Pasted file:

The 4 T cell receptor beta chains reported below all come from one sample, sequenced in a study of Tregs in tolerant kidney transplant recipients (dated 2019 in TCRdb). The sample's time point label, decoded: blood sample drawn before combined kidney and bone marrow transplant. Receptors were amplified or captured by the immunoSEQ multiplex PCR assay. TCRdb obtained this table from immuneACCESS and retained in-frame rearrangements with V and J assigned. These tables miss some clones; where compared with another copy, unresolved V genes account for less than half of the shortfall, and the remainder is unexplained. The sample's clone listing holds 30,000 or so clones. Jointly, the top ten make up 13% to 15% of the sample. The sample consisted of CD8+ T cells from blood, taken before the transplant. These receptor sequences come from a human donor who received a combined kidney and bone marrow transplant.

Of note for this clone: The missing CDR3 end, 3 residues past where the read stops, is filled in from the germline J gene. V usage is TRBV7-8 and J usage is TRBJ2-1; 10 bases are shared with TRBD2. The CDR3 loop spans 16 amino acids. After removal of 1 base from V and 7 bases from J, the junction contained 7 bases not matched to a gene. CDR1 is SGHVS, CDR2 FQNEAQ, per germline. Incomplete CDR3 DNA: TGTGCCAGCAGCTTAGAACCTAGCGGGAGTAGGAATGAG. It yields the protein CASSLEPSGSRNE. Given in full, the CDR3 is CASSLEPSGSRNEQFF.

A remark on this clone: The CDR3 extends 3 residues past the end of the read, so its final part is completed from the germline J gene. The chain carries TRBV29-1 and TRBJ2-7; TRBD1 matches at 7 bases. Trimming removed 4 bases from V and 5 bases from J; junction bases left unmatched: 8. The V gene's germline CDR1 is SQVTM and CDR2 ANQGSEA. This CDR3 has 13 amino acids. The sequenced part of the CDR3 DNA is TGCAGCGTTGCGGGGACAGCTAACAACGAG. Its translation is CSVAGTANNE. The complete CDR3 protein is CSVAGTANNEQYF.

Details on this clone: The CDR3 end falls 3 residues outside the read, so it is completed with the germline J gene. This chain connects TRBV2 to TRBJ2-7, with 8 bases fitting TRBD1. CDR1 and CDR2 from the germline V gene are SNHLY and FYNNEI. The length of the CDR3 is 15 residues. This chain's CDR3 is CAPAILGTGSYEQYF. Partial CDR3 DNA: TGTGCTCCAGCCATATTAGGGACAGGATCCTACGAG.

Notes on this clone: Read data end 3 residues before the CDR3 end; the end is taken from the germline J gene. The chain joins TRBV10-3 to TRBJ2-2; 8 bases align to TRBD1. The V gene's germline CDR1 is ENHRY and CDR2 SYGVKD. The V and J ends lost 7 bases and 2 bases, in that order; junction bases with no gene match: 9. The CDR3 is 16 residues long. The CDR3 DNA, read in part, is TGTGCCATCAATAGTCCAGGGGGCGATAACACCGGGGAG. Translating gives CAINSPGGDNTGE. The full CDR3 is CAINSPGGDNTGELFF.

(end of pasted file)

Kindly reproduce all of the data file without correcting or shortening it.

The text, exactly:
The 4 T cell receptor beta chains reported below all come from one sample, sequenced in a study of Tregs in tolerant kidney transplant recipients (dated 2019 in TCRdb). The sample's time point label, decoded: blood sample drawn before combined kidney and bone marrow transplant. Receptors were amplified or captured by the immunoSEQ multiplex PCR assay. TCRdb obtained this table from immuneACCESS and retained in-frame rearrangements with V and J assigned. These tables miss some clones; where compared with another copy, unresolved V genes account for less than half of the shortfall, and the remainder is unexplained. The sample's clone listing holds 30,000 or so clones. Jointly, the top ten make up 13% to 15% of the sample. The sample consisted of CD8+ T cells from blood, taken before the transplant. These receptor sequences come from a human donor who received a combined kidney and bone marrow transplant.

Of note for this clone: The missing CDR3 end, 3 residues past where the read stops, is filled in from the germline J gene. V usage is TRBV7-8 and J usage is TRBJ2-1; 10 bases are shared with TRBD2. The CDR3 loop spans 16 amino acids. After removal of 1 base from V and 7 bases from J, the junction contained 7 bases not matched to a gene. CDR1 is SGHVS, CDR2 FQNEAQ, per germline. Incomplete CDR3 DNA: TGTGCCAGCAGCTTAGAACCTAGCGGGAGTAGGAATGAG. It yields the protein CASSLEPSGSRNE. Given in full, the CDR3 is CASSLEPSGSRNEQFF.

A remark on this clone: The CDR3 extends 3 residues past the end of the read, so its final part is completed from the germline J gene. The chain carries TRBV29-1 and TRBJ2-7; TRBD1 matches at 7 bases. Trimming removed 4 bases from V and 5 bases from J; junction bases left unmatched: 8. The V gene's germline CDR1 is SQVTM and CDR2 ANQGSEA. This CDR3 has 13 amino acids. The sequenced part of the CDR3 DNA is TGCAGCGTTGCGGGGACAGCTAACAACGAG. Its translation is CSVAGTANNE. The complete CDR3 protein is CSVAGTANNEQYF.

Details on this clone: The CDR3 end falls 3 residues outside the read, so it is completed with the germline J gene. This chain connects TRBV2 to TRBJ2-7, with 8 bases fitting TRBD1. CDR1 and CDR2 from the germline V gene are SNHLY and FYNNEI. The length of the CDR3 is 15 residues. This chain's CDR3 is CAPAILGTGSYEQYF. Partial CDR3 DNA: TGTGCTCCAGCCATATTAGGGACAGGATCCTACGAG.

Notes on this clone: Read data end 3 residues before the CDR3 end; the end is taken from the germline J gene. The chain joins TRBV10-3 to TRBJ2-2; 8 bases align to TRBD1. The V gene's germline CDR1 is ENHRY and CDR2 SYGVKD. The V and J ends lost 7 bases and 2 bases, in that order; junction bases with no gene match: 9. The CDR3 is 16 residues long. The CDR3 DNA, read in part, is TGTGCCATCAATAGTCCAGGGGGCGATAACACCGGGGAG. Translating gives CAINSPGGDNTGE. The full CDR3 is CAINSPGGDNTGELFF.